Title: Those Fallen Breadcrumbs
Author: Richa Kashyap
Publisher: Notion Press
Genre: Young Adult, Contemporary
First Publication: 2021
Book Summary: Those Fallen Breadcrumbs by Richa Kashyap
My chosen tears are better than your imposed smile,
Why don’t you let me alone to cover that extra mile?
This could be your own story written in the third person. Yes, this is a story that many of us can relate to, whether we are students, parents or working professionals. The characters and scenes in the story and the overall plot could seem familiar to many of us.
This is not a story that tells you that bad things happen to good people. This is a story of a group of engineering students, from radically different backgrounds, coming together and trying to fit the pieces in the puzzle called life. They try to turn around their lives and twist their fortunes to make everything fall into place.
Caged and chained by societal norms, they end up following the most traversed path. Those fallen breadcrumbs were the façade of the correct path, and they went on a crazy roller coaster ride of laughter, sorrow, fun, suspense and entertainment. And secrets too!
What secrets? Read on to find out!
Book Review: Those Fallen Breadcrumbs by Richa Kashyap
It’s always a strange feeling to see the words in your head written down on a piece of paper – typed, to be more accurate – by hands that were not your own. For me, ‘Those Fallen Breadcrumbs’ was like a pensive of thoughts; it’s as if Richa Kashyap snatched the phrases out of my mind and breathed life into them, creating characters who are not like me in the least, but at the same time, totally are.
‘Those Fallen Breadcrumbs’ by Richa Kashyap is a rare novel that approaches overachieving and the relentless hunt for the best colleges in a moderately interesting way. In the book, we follow the story of a group of engineering students with completely different backgrounds who come together in order to wrap themselves up in the puzzle of life. It is as if they are trying to make everything fit in place by turning around their lives and twisting their fortunes. They end up treading the most travelled road because of societal norms.
‘Those Fallen Breadcrumbs’ is a story of Akshay, an IIT aspirant, who appeared twice for the entrance exam but failed both times. When Akshay’s dreams to join IIT with his friends were crushed by his rank, he had thoughts of suicide. However, he managed to overcome that phase, his self-doubt made him very vulnerable. As Akshay struggles to understand what went wrong, he begins to question everything – the point of working hard, the expectations placed on him by his family, the purpose of life, his unquestioned assumption that he needs to excel at specific success signifiers in order to justify his existence. Soon he too got admitted in a college, though not as reputed as IITs, where he started studying engineering, made new friends and began his college life.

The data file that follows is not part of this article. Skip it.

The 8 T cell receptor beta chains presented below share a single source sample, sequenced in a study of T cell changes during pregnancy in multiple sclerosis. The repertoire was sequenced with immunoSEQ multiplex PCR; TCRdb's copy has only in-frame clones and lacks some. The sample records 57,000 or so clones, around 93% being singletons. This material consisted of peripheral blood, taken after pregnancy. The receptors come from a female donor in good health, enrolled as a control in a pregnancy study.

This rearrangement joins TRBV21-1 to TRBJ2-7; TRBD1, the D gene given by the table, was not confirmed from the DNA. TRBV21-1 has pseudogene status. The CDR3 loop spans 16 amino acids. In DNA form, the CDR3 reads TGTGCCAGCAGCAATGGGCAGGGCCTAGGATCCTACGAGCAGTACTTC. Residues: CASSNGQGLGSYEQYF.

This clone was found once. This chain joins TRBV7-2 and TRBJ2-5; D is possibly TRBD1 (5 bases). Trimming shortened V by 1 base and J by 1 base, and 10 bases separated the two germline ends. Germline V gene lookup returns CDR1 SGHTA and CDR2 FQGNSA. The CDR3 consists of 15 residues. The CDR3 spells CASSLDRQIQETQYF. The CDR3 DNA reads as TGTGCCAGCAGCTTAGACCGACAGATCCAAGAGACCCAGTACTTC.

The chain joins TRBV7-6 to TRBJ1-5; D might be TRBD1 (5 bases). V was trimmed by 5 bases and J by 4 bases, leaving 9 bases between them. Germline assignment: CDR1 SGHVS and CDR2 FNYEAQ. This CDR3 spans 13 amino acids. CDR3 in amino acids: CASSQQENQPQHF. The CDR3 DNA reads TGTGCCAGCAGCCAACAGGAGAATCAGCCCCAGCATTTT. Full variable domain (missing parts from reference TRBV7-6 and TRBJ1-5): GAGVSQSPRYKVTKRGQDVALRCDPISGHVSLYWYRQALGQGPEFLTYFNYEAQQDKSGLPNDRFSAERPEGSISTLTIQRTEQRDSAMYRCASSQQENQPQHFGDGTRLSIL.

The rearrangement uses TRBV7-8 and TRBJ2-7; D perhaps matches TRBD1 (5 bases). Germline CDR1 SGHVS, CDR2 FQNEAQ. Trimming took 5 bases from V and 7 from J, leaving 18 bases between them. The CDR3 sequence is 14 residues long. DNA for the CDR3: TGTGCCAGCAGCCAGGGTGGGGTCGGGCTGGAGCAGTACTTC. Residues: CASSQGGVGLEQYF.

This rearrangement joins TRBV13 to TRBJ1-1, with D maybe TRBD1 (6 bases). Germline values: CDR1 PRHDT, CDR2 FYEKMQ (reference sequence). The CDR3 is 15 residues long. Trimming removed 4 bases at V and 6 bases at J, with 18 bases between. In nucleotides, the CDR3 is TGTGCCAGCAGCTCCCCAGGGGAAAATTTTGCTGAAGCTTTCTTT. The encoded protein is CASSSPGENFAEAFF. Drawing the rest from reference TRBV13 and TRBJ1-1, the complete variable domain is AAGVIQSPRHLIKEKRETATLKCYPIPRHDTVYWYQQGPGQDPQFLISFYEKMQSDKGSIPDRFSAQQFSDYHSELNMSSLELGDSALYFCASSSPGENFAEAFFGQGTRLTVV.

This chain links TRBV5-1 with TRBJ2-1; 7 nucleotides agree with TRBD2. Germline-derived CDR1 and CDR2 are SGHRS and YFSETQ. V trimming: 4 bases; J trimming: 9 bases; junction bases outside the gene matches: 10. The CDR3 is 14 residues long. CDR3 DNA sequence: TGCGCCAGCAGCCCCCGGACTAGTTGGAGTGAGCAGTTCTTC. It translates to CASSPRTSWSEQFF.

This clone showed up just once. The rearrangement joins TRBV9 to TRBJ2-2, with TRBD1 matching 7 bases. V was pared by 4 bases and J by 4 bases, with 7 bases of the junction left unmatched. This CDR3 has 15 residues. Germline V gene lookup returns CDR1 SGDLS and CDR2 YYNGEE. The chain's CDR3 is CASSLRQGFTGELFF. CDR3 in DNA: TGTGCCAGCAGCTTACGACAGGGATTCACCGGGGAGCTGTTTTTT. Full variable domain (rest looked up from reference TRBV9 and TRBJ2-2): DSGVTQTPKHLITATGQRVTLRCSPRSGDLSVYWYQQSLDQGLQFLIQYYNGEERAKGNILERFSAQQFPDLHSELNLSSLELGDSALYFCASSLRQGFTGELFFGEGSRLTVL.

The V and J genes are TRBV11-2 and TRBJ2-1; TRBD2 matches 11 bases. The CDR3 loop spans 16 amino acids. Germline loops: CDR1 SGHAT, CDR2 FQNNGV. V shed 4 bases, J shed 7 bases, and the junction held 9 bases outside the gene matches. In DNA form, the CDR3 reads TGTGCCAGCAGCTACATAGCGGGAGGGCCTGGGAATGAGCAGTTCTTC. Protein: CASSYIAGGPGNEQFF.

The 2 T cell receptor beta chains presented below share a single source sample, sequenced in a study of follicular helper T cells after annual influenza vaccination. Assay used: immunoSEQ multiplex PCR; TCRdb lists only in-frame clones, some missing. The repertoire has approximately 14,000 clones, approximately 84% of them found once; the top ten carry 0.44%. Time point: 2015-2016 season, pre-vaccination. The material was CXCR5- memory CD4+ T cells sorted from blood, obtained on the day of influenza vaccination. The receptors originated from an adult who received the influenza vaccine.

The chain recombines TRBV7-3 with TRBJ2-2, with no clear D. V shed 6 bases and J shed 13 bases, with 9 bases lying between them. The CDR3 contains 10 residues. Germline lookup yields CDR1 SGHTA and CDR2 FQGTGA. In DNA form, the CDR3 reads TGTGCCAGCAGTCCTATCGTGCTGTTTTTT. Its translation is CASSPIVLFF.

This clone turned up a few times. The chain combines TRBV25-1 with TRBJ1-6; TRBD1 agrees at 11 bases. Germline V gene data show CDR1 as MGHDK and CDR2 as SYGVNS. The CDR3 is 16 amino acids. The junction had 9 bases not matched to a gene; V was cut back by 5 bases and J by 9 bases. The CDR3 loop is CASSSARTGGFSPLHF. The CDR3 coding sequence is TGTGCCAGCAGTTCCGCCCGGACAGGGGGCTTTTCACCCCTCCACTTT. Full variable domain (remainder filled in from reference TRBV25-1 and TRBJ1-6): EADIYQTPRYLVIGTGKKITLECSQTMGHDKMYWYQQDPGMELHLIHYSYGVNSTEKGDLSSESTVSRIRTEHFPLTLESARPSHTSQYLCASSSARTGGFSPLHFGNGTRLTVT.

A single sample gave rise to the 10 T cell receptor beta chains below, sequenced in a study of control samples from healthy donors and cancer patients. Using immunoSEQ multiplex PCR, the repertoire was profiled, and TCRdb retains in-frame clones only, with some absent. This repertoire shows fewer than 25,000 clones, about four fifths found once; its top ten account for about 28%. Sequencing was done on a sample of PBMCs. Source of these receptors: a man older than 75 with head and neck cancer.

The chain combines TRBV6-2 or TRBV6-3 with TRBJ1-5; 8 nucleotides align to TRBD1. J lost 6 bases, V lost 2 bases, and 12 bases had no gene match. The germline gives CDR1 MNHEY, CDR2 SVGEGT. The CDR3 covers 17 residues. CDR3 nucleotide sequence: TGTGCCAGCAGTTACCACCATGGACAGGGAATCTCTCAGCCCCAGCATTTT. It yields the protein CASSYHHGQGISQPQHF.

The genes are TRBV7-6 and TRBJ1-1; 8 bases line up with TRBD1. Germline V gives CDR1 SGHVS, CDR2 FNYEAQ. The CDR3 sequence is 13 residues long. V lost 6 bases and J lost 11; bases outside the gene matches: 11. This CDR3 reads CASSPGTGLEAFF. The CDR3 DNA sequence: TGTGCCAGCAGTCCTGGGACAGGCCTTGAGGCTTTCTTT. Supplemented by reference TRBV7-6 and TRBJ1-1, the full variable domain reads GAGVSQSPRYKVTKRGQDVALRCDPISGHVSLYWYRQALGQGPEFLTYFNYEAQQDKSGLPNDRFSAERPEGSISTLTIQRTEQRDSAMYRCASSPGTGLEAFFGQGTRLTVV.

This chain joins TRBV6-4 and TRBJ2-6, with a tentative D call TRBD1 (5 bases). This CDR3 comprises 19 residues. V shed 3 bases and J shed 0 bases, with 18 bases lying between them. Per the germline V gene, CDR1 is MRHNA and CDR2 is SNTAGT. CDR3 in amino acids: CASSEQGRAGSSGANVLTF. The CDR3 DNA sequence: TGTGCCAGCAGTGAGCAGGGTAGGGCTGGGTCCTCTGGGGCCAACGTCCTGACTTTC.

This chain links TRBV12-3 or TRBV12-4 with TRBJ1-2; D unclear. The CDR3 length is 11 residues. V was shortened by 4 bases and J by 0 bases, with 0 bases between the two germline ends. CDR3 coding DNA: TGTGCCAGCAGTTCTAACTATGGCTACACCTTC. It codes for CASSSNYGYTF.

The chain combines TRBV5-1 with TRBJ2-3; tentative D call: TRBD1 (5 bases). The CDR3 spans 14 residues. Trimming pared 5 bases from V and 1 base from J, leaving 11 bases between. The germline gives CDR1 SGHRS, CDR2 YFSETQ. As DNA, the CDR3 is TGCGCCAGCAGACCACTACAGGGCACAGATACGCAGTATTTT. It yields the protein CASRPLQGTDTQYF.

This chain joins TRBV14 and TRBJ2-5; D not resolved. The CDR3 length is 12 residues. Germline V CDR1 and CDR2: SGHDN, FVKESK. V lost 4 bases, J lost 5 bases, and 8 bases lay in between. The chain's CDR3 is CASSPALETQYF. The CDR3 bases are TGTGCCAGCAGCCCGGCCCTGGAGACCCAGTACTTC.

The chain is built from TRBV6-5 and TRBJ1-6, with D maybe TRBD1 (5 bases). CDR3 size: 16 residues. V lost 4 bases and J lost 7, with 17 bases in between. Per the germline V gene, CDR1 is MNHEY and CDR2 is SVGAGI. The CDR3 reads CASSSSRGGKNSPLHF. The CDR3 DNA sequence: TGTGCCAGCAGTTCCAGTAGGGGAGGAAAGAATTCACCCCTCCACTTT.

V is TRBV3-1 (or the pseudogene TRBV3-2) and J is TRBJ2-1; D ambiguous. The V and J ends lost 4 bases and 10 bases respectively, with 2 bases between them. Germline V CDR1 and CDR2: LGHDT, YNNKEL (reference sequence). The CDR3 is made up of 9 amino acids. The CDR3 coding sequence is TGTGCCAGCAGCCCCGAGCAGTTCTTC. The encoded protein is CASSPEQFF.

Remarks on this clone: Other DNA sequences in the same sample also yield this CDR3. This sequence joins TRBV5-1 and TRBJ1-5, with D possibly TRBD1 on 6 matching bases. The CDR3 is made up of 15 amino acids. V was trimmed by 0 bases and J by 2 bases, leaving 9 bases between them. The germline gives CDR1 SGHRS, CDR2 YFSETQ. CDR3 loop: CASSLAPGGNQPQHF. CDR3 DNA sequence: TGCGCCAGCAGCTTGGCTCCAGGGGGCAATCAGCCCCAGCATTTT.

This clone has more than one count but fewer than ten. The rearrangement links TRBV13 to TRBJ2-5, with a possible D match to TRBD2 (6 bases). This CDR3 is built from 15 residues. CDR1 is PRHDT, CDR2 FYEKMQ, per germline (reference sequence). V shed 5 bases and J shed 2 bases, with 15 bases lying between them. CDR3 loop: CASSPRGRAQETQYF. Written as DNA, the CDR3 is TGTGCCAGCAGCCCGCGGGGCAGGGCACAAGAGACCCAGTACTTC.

Author Richa Kashyap writes what she knows about. And she writes about it well. In this case, she writes about the insanely competitive process of getting admission to IITs. Author’s raw material is the young people who want to become undergraduate members of the IIT, and their parents who are prepared to mortgage their own lives to allow it. But her far more interesting subject is the characteristic customs and obsessions of the Indian middle class. Not the entire middle class population to be sure, but certainly an identifiable segment large enough to supply the applications to fill available IIT seats ten times over.
‘Those Fallen Breadcrumbs’ can be read as a commentary on the material culture of this part of bourgeois India. In fact, what is being pursued by the cast of characters in this book is clearly and entirely immaterial: expectations, expectations of parents, societies. Probably, Richa Kashyap has something far subtler in mind, the burden of which she places on Akshay, her protagonist, who progressively discovers how the process he is a key part of has consumed him.
Family, friendship, career, college and everything normal about the everyday life are in this book, thus, it seemed real, it felt real. The characters are pragmatic and their voices are plausible. From fierce rivalry, to family pressure and expectations, to economic hardships, unfair disadvantages and tragedies, the author gave her main character a lot to deal with. Some of the conversations got pretty surprisingly in-depth about meaning, purpose, and success, criticizing the idea that worth is dependent on achievement.
Richa Kashyap’s writing is effortless and playful (she sets up a situation for her characters so well that when time comes for the reveal, you have no idea what is about to happen). She is observant, empathic, and hopeful, writes effortlessly, and creates lovely and sympathetic, well-drawn characters. To me, this book did such a wonderful job of capturing “the world of engineering” that so many families get sucked into believing is the only world in relation to college, an elite world that consumes and seems really important until a person just simply decides to live in a different world for awhile. It’s a book that will have you laughing and shaking your head, and really enjoying what you did and didn’t have to go through. Highly recommended.